I’ve been asked how I achieve a dramatic black and white look on photos taken with the iPhone. I have more than a way to do it, but today I am sharing one among the processes I follow.
Sometimes you take a photo, especially of some architectural detail or building, and it looks all right at the moment of shooting; then you take a look at your photo moments later and you realize it’s sort of forgettable. The light isn’t as great as you remembered it and the final picture has too much noise; perhaps the colors aren’t stunning either. Something tells you though that you still have some use for that shot, a detail perhaps, the shadow casting, a suggestive angle, and so on. How to improve this kind of photos, adding to them a dramatic twist in the style of old school film noir?
1. Choose your average building photo, the one that didn’t turn out as you would have liked but that for some reason you still think has some potential. The photo can be taken simply with iPhone’s native camera, but you can use also shots taken with HDR apps or fake HDR apps, like Dynamic Light;
2. Open Film Lab. Choose Film Simulation -> Vintage -> Daguerreotype – High Contrast -> OK. This filter not only will turn the photo in a black and white with character, but will also enhance contrasts, bringing out the grain of iPhone shots taken in so-so lighting conditions. Adding the grain digitally usually doesn’t look very natural, so I always try to avoid it;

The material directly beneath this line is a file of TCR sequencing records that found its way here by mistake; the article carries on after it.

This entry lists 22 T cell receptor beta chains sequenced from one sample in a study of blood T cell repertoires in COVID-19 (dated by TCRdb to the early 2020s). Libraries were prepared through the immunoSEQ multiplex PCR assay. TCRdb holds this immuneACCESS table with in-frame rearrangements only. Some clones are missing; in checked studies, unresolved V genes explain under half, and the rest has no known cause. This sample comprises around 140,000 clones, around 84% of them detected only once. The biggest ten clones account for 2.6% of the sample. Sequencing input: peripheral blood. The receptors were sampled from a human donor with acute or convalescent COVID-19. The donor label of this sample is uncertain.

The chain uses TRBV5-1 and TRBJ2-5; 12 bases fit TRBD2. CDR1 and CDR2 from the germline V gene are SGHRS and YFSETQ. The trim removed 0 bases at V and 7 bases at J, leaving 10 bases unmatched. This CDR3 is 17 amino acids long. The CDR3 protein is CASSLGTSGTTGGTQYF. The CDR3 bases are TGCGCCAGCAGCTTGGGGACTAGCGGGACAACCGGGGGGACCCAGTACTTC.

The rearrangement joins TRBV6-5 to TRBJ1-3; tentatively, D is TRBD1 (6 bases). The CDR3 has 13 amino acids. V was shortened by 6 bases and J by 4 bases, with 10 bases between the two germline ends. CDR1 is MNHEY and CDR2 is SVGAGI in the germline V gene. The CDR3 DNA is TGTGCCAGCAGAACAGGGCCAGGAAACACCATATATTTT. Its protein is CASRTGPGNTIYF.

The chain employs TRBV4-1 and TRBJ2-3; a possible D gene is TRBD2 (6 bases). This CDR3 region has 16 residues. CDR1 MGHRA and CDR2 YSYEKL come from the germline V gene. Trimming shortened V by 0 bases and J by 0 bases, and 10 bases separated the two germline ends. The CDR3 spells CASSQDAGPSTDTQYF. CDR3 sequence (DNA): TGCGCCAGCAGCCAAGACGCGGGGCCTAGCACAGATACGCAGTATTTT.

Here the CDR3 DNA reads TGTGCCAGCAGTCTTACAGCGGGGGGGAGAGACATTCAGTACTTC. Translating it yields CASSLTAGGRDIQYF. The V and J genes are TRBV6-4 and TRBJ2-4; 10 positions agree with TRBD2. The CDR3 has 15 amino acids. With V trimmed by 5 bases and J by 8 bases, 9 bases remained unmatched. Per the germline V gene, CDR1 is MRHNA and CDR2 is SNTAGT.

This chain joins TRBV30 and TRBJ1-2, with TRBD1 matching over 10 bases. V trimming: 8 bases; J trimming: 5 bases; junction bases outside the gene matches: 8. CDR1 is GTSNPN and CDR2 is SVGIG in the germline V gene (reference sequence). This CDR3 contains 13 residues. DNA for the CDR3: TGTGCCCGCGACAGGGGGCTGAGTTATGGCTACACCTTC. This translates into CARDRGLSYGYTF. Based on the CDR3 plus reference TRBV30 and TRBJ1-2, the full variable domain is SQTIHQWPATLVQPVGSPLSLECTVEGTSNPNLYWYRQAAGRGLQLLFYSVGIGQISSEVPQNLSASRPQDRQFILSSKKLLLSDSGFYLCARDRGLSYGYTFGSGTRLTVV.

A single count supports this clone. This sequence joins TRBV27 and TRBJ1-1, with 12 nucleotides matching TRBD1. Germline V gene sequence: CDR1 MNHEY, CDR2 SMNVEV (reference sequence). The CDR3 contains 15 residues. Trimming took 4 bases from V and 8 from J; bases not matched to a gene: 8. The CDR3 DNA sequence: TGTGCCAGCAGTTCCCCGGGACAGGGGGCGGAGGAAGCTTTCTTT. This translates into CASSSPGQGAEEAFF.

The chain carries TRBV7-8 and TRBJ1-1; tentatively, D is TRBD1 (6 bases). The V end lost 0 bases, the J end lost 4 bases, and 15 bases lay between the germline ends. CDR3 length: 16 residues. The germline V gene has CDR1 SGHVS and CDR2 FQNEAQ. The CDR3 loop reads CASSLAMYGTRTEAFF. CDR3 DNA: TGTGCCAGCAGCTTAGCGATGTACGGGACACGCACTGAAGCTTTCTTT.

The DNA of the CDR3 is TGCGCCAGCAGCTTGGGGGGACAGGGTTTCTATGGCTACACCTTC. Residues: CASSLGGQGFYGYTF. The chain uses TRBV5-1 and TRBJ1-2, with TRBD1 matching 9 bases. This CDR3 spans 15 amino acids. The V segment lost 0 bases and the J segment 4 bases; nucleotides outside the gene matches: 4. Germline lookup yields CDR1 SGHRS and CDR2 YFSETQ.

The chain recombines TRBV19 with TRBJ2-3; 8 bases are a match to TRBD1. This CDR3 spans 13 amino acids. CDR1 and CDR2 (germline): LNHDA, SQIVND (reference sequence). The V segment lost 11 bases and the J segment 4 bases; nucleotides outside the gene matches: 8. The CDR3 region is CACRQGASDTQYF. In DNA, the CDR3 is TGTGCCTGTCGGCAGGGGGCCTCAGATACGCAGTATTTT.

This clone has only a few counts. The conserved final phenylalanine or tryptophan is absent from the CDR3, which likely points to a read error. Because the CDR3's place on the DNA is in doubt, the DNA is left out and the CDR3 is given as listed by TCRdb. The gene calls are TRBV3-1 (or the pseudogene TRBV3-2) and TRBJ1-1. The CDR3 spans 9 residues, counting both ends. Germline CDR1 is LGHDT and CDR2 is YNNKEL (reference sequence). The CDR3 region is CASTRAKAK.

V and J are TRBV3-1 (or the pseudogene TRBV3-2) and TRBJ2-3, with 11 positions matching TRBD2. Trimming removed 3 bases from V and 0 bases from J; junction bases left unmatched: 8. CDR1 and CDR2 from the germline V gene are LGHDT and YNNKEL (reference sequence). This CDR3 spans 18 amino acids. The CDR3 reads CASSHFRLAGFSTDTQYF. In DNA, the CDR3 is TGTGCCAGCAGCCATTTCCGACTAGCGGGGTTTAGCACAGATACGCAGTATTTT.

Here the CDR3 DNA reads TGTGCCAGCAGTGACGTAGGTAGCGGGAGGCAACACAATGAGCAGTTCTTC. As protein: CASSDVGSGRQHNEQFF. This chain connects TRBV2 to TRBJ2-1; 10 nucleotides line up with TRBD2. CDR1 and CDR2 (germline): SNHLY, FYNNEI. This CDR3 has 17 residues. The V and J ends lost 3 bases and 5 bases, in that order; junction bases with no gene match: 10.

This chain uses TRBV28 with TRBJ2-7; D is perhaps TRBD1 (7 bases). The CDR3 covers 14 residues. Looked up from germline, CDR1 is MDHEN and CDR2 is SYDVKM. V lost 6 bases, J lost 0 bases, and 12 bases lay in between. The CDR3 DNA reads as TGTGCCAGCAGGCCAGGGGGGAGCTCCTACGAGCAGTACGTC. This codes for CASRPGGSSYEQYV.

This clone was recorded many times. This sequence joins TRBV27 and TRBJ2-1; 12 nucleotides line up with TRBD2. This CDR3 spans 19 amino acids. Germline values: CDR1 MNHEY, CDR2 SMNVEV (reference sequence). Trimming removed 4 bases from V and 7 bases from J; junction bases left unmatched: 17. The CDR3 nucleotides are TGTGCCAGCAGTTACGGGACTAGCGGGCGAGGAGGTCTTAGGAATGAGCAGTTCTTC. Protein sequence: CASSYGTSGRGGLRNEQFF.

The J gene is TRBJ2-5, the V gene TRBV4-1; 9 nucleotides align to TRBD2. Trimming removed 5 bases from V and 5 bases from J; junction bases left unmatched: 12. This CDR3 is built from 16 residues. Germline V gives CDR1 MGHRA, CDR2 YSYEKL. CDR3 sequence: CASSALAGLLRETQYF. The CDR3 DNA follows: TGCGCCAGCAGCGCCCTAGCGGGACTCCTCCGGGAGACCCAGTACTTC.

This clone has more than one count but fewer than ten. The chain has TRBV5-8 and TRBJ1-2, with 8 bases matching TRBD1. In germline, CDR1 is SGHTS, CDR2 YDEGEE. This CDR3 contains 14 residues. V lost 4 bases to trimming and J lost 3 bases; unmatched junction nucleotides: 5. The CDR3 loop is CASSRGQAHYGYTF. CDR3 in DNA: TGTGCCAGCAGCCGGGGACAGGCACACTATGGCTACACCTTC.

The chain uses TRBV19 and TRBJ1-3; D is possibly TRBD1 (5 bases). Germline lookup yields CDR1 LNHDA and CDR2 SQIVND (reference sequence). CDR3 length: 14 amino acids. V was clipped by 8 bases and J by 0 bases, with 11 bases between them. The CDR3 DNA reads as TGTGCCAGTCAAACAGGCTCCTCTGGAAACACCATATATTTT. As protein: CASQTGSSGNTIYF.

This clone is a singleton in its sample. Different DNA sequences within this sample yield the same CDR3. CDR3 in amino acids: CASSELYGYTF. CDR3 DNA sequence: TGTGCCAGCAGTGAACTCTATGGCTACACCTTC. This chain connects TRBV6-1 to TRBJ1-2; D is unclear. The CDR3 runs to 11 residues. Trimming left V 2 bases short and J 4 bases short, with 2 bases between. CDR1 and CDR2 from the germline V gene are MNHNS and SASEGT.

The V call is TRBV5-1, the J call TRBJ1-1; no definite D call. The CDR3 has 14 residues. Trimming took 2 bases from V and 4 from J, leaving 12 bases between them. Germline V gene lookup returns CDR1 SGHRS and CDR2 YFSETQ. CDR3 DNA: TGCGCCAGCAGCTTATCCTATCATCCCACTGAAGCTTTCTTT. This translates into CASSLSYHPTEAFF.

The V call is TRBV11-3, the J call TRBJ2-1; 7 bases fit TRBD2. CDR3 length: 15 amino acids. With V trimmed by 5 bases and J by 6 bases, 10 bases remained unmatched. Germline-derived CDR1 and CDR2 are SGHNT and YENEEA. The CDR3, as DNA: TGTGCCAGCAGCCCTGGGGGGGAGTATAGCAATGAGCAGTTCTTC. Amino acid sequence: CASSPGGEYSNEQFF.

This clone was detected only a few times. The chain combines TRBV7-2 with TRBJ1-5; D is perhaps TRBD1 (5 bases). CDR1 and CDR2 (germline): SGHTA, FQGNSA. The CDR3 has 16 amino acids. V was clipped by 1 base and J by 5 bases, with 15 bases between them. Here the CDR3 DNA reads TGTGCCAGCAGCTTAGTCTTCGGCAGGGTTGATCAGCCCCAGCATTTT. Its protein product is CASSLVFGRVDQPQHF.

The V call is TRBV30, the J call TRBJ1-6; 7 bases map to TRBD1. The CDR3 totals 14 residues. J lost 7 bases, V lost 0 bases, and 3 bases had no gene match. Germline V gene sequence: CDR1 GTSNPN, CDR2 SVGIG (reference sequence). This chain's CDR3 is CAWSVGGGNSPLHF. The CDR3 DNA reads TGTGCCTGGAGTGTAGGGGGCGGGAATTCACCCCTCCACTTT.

3. Still in Film Lab, go to Tool Box -> Brightness/Contrast. Increase contrast even more, so that dark areas look almost pitch black but light areas are still quite evident. Press OK and save when you are done;
4. Browse the Internet for some vintage looking black — or at any rate very dark — frame on white background, something that will give a flair to your photo without making it look extremely dirty or scratched. There are many textures you can use for free and/or in the Creative Commons on sites like Deviantart or Flickr — but there are many others besides these two. When you find something that suits your taste, save it. It doesn’t have to be a black and white frame, you can desaturate later;
5. Open DXP -> Load from Album. Choose your edited black and white image. Load From Album again and choose your frame. Make sure that in the Settings “fit to first image size” is selected, otherwise DXP will crop the image in the case the second picture is of a different size than the first. Tap on DXP Effect -> Multiply. Move the slider knob to 100%, towards the end of the slider;
6. In the case you are working with a colored frame, tap on Effects -> B&W. This will turn your final image to B&W and will also merge both layers. Save to Album.
7. If after merging the photo with the frame you want to further adjust contrast and brightness, you can go back to Film Lab and repeat step 3 till you like the final result.
That’s it! Pretty easy, uh?